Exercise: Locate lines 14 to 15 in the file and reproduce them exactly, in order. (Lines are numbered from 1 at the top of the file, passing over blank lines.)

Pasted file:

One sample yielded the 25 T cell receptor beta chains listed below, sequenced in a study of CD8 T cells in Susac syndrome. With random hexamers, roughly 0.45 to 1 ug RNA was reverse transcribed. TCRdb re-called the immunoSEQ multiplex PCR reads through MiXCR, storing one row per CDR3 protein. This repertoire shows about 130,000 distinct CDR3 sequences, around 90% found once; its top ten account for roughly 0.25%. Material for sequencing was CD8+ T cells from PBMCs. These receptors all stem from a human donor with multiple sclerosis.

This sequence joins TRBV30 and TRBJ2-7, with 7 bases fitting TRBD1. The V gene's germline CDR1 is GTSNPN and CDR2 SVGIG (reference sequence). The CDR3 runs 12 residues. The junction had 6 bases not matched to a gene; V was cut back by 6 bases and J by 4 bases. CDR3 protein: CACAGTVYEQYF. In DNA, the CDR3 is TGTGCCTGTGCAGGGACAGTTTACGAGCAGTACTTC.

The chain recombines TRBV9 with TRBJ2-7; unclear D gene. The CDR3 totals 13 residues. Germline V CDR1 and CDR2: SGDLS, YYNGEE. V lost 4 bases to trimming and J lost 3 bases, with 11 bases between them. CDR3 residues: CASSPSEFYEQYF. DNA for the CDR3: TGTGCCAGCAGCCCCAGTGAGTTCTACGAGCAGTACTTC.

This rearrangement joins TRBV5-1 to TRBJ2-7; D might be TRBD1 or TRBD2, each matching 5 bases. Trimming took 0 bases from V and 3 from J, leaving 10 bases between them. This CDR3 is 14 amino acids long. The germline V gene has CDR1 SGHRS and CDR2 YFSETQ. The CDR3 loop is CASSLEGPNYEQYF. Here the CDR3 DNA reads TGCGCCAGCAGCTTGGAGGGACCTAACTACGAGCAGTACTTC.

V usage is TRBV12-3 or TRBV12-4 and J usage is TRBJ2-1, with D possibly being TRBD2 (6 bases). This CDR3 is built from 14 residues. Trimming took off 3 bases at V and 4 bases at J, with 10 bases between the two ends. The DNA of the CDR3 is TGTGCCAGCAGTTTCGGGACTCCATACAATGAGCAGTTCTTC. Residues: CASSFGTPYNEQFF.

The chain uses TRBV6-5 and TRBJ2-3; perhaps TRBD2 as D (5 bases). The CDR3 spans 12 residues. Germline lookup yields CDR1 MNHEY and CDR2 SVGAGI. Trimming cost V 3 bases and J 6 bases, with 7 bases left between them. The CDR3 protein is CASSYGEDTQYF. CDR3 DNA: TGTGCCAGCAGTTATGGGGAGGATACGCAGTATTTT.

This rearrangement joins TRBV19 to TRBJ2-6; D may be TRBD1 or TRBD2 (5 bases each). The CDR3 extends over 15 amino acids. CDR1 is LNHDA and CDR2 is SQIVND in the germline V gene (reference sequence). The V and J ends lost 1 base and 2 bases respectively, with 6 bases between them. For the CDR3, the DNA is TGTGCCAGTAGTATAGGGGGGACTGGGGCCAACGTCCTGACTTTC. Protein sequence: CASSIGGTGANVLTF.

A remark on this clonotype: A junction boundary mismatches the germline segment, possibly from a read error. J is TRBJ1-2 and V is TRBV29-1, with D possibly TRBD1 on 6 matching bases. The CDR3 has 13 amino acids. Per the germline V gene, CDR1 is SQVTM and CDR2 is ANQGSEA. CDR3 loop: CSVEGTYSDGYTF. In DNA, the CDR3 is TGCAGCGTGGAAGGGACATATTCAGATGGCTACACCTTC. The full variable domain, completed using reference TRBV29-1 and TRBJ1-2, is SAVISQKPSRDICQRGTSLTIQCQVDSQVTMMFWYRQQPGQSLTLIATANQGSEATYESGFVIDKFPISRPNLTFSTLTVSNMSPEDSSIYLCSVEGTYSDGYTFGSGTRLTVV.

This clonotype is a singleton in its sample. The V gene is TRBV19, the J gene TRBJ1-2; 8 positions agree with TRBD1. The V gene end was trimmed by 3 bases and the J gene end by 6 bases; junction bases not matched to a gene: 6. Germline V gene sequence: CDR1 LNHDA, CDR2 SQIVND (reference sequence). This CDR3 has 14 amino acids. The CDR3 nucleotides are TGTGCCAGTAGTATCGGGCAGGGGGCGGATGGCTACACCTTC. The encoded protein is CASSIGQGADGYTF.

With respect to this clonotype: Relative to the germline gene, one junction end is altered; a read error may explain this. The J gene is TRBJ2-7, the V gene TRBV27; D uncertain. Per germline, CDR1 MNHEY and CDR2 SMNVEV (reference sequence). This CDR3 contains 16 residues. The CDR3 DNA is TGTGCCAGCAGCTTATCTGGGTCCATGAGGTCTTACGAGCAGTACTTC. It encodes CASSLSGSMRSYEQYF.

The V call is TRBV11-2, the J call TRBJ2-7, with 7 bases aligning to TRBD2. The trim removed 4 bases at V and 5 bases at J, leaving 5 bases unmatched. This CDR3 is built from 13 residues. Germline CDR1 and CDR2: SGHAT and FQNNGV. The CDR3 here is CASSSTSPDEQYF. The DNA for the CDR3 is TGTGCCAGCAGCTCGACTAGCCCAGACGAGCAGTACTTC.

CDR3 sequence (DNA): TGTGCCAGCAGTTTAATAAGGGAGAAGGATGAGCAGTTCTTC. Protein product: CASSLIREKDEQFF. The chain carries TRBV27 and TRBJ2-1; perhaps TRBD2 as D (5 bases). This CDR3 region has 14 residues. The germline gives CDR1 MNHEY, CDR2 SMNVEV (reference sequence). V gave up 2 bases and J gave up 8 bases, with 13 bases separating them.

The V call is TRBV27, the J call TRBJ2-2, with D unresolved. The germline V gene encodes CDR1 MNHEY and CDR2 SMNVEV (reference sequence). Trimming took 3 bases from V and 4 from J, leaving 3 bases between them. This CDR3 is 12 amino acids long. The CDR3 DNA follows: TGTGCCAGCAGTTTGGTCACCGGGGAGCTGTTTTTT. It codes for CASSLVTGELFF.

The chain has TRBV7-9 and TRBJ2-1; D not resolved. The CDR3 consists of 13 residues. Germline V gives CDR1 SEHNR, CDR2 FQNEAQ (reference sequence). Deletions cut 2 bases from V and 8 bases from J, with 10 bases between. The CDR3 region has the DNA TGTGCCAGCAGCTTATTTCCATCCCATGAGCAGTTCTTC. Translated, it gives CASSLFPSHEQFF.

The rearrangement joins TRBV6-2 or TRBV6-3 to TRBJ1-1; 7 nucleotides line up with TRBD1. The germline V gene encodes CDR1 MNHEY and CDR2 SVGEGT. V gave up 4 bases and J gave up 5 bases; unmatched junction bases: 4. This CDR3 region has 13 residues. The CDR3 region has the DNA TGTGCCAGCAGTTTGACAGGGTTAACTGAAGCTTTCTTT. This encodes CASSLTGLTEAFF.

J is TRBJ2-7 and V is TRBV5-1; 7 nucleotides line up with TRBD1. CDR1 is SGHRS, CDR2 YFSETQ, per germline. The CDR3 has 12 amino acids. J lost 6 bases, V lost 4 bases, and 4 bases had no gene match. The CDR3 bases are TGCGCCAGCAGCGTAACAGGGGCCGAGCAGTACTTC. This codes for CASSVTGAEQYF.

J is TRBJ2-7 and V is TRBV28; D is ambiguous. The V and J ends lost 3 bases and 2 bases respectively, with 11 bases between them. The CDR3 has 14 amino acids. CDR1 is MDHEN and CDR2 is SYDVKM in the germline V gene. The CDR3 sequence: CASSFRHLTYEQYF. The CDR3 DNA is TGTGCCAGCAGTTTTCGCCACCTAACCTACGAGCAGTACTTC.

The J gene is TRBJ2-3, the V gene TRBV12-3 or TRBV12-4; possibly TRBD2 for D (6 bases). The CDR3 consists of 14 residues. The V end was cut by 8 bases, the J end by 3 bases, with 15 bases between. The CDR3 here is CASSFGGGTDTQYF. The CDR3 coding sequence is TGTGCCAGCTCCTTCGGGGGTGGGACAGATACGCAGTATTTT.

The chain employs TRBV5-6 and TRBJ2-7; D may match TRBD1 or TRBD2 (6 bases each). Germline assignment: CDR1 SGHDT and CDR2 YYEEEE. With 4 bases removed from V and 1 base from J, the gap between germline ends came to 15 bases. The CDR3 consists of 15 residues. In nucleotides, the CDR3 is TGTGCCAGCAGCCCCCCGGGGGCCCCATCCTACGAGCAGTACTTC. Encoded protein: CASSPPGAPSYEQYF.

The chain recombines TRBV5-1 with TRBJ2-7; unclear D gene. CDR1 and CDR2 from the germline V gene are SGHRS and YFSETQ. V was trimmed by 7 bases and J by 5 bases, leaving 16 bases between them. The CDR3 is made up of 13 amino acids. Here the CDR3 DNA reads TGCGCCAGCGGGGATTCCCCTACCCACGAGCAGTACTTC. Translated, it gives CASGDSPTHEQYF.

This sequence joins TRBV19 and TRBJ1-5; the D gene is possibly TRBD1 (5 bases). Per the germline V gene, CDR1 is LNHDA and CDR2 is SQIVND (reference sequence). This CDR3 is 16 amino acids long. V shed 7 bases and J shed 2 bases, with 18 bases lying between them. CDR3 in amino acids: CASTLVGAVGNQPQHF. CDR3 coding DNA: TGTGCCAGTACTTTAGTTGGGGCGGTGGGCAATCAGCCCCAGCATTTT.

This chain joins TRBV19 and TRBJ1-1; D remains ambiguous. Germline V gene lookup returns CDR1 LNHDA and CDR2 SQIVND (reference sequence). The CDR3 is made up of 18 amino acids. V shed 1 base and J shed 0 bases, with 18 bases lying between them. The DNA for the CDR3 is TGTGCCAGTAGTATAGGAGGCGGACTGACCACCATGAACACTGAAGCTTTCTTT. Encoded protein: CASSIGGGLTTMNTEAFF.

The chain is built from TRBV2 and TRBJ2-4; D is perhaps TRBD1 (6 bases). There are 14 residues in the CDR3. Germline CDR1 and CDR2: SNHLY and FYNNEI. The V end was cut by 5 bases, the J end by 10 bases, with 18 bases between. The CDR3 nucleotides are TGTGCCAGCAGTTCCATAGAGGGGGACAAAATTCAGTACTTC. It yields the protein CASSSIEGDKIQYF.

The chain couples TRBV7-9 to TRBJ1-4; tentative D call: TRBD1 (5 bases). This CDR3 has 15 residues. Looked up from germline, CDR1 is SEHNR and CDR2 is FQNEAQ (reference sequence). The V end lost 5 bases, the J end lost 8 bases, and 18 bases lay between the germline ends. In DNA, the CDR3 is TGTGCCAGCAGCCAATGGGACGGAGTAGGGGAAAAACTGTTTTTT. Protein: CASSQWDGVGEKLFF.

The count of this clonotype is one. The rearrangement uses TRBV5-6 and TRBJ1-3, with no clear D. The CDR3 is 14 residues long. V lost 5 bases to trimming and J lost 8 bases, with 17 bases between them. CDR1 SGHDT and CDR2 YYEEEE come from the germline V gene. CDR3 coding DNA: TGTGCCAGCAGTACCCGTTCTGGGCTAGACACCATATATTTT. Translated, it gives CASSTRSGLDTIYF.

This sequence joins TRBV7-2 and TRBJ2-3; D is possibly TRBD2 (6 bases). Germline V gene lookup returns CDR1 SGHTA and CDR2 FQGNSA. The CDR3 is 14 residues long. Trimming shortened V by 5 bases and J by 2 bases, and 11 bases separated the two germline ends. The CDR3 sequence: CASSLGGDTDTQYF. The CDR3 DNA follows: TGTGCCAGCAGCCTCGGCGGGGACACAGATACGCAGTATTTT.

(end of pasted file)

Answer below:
The chain has TRBV7-9 and TRBJ2-1; D not resolved. The CDR3 consists of 13 residues. Germline V gives CDR1 SEHNR, CDR2 FQNEAQ (reference sequence). Deletions cut 2 bases from V and 8 bases from J, with 10 bases between. The CDR3 region has the DNA TGTGCCAGCAGCTTATTTCCATCCCATGAGCAGTTCTTC. Translated, it gives CASSLFPSHEQFF.

The rearrangement joins TRBV6-2 or TRBV6-3 to TRBJ1-1; 7 nucleotides line up with TRBD1. The germline V gene encodes CDR1 MNHEY and CDR2 SVGEGT. V gave up 4 bases and J gave up 5 bases; unmatched junction bases: 4. This CDR3 region has 13 residues. The CDR3 region has the DNA TGTGCCAGCAGTTTGACAGGGTTAACTGAAGCTTTCTTT. This encodes CASSLTGLTEAFF.